This column first appeared in the September 29, 2019 edition of The Vindicator:
Promoters of a plan to raid Area 51 in Nevada must be scratching their heads today.
Their plan was to get millions of people to show up at the military base, storm the gates, and uncover the truth about hidden alien technology.
More than 2 million people checked the “going” box on the “Raid Area 51” social media event page.
Imagine that number: more than 2 million people. According to a 2017 U.S. Defense Department report, that’s roughly the same size as our active and reserve military forces.
On the day of the scheduled Area 51 raid, however, only a few dozen people actually showed up at the gate.
So, what went wrong? What happened to the other millions of people who said they’d show up? Could it be they were abducted by — wait for it — oh, never mind.
The “truth” is, like most things we try to plan and promote on social media, it’s easy to slap some information and a picture or video on an event page. It’s not as easy to get people to actually show up for the event, even if they tell us they’re “going...”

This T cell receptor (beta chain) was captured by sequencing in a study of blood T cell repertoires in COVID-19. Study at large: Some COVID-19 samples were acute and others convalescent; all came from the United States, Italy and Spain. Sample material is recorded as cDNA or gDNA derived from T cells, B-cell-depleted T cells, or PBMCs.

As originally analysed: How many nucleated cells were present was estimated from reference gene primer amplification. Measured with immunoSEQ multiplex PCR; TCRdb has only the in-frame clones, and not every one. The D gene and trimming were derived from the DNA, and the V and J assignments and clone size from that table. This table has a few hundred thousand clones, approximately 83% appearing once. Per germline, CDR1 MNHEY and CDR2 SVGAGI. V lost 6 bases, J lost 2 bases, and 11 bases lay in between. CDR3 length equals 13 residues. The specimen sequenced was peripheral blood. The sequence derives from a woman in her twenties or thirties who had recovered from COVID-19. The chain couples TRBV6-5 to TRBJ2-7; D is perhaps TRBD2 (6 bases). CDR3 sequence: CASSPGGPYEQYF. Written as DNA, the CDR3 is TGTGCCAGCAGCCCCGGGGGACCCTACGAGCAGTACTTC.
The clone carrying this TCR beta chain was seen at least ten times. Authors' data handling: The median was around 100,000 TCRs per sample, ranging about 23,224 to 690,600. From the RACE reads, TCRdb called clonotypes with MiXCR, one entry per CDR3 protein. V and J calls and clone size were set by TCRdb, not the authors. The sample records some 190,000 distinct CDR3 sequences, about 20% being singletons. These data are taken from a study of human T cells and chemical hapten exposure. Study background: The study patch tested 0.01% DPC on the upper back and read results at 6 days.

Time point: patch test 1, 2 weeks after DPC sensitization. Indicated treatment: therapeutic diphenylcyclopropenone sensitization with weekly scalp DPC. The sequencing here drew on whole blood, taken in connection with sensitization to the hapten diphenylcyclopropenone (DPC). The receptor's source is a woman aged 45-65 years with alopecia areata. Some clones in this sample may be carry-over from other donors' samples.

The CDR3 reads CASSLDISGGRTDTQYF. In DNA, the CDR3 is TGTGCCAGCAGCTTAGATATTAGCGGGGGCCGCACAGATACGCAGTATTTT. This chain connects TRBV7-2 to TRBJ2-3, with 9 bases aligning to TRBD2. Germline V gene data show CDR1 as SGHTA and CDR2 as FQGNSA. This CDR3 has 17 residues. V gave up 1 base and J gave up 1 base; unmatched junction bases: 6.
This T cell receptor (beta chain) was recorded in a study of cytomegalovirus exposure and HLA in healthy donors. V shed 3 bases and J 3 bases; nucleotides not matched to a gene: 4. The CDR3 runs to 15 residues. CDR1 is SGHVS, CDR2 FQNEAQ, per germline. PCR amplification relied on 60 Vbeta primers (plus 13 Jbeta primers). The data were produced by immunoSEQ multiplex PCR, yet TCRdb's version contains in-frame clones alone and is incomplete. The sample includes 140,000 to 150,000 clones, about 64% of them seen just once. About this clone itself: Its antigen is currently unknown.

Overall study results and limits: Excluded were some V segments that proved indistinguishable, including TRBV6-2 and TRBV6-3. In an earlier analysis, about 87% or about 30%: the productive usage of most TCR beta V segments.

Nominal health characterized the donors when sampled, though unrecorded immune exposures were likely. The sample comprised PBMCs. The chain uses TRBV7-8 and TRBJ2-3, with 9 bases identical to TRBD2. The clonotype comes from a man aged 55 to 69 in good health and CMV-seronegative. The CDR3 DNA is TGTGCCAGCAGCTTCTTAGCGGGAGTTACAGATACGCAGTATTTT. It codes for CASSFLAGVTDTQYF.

Read the rest of this column in The Vindicator at https://www.vindy.com/life/lifestyles/2019/09/facebook-events-dont-mean-much/
This column first appeared in the September 22, 2019 edition of The Vindicator:
We like when people “like” our posts on social media. For others, however, the “likes” their posts receive, or more specifically don’t receive, could lead to feelings of anxiety and depression.
Apparently, Facebook wants to help alleviate those feelings.
In what appears to be a response to studies linking social media use with mental health issues, Facebook is testing a small but significant platform change that would hide like counts from some users.
If you’re unfamiliar with the term “like counts,” it simply refers to the number next to the thumbs-up, heart and other reaction icons that appear under Facebook posts. Click on the like count of a public post and you’ll find a breakdown of the six reaction types: like, love, haha, wow, sad and angry. The more our friends “like” something — that is, the more they react to our content with one of those icons — the more our like counts increase.